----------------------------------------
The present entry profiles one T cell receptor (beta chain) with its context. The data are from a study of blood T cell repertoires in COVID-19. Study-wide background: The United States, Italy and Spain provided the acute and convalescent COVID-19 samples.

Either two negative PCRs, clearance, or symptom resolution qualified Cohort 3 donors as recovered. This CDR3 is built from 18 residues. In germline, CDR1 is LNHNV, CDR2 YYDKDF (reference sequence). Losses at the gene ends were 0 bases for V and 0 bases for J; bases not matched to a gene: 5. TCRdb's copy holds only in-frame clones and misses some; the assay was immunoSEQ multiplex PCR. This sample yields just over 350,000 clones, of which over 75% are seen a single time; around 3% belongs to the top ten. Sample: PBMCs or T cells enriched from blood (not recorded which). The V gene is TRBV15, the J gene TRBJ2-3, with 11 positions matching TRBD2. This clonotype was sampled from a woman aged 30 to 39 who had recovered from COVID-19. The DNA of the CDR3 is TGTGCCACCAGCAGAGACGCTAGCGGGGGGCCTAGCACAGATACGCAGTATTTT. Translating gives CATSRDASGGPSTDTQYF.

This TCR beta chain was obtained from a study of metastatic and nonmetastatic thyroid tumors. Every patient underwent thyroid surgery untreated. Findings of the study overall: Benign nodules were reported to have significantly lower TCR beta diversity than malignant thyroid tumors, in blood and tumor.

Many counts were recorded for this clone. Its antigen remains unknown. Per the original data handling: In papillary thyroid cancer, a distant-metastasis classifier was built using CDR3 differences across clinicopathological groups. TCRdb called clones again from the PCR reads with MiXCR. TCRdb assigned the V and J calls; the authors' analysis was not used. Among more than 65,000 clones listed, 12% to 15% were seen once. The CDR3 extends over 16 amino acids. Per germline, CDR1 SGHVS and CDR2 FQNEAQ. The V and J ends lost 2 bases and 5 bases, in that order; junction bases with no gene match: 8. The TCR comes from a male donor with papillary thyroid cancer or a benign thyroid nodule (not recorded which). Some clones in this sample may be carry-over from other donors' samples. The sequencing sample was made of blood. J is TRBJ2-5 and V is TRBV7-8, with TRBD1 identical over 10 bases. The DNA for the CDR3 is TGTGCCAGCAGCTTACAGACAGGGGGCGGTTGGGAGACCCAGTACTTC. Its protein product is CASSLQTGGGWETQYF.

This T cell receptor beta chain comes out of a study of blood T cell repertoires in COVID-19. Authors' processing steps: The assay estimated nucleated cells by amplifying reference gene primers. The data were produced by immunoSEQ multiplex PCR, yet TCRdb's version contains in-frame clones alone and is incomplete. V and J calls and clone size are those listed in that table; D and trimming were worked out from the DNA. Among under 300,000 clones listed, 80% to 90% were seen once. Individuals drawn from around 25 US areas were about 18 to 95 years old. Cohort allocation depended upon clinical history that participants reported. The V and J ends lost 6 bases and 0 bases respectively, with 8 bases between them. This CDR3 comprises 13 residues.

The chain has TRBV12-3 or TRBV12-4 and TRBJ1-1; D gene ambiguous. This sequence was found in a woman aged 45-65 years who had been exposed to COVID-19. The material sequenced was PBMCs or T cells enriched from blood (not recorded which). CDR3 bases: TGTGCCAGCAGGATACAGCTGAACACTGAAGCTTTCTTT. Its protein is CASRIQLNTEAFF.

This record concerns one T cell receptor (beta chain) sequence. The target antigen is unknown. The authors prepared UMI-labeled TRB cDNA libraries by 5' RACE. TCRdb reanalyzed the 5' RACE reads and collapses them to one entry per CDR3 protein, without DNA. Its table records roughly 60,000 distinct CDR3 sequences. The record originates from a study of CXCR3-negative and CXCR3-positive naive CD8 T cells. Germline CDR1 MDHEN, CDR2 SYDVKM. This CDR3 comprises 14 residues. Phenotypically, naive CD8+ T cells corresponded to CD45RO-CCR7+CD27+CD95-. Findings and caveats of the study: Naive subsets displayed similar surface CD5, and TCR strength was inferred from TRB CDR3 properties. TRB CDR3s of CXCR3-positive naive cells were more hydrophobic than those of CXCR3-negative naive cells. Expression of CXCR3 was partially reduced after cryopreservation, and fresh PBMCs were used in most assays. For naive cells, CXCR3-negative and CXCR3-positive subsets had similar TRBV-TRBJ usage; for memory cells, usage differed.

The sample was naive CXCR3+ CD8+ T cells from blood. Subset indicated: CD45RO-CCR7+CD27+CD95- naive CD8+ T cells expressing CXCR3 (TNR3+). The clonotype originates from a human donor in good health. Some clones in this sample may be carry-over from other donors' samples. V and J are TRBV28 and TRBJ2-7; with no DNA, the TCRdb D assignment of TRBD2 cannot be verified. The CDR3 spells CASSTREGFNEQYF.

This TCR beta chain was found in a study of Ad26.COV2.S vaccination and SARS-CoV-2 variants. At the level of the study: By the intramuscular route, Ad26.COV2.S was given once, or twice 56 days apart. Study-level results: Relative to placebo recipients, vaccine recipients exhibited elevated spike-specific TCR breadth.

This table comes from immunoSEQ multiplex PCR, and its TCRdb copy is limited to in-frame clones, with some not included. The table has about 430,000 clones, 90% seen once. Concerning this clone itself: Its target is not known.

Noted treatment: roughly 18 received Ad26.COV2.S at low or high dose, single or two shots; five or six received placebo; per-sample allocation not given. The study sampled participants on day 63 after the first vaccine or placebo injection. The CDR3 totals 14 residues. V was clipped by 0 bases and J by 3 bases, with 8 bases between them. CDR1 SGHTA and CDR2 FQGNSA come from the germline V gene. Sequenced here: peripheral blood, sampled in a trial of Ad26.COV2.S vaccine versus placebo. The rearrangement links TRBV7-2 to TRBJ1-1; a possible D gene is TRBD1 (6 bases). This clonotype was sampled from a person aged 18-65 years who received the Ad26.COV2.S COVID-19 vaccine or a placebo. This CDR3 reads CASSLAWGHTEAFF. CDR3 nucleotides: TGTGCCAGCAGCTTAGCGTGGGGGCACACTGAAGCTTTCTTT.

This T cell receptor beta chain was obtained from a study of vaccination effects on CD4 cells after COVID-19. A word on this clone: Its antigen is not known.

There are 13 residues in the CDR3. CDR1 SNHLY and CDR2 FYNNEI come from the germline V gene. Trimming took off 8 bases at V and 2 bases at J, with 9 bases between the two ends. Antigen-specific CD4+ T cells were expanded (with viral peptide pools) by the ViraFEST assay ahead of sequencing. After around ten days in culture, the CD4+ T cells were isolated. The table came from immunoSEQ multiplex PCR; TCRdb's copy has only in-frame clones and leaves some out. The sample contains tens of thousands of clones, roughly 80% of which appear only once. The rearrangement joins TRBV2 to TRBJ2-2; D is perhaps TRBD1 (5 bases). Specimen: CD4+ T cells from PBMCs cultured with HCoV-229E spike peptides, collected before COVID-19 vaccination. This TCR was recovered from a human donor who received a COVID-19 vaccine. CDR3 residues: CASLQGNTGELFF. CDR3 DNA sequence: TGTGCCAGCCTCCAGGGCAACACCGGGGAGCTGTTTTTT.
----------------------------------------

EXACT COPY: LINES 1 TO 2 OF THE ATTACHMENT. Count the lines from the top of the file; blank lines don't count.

The present entry profiles one T cell receptor (beta chain) with its context. The data are from a study of blood T cell repertoires in COVID-19. Study-wide background: The United States, Italy and Spain provided the acute and convalescent COVID-19 samples.

Either two negative PCRs, clearance, or symptom resolution qualified Cohort 3 donors as recovered. This CDR3 is built from 18 residues. In germline, CDR1 is LNHNV, CDR2 YYDKDF (reference sequence). Losses at the gene ends were 0 bases for V and 0 bases for J; bases not matched to a gene: 5. TCRdb's copy holds only in-frame clones and misses some; the assay was immunoSEQ multiplex PCR. This sample yields just over 350,000 clones, of which over 75% are seen a single time; around 3% belongs to the top ten. Sample: PBMCs or T cells enriched from blood (not recorded which). The V gene is TRBV15, the J gene TRBJ2-3, with 11 positions matching TRBD2. This clonotype was sampled from a woman aged 30 to 39 who had recovered from COVID-19. The DNA of the CDR3 is TGTGCCACCAGCAGAGACGCTAGCGGGGGGCCTAGCACAGATACGCAGTATTTT. Translating gives CATSRDASGGPSTDTQYF.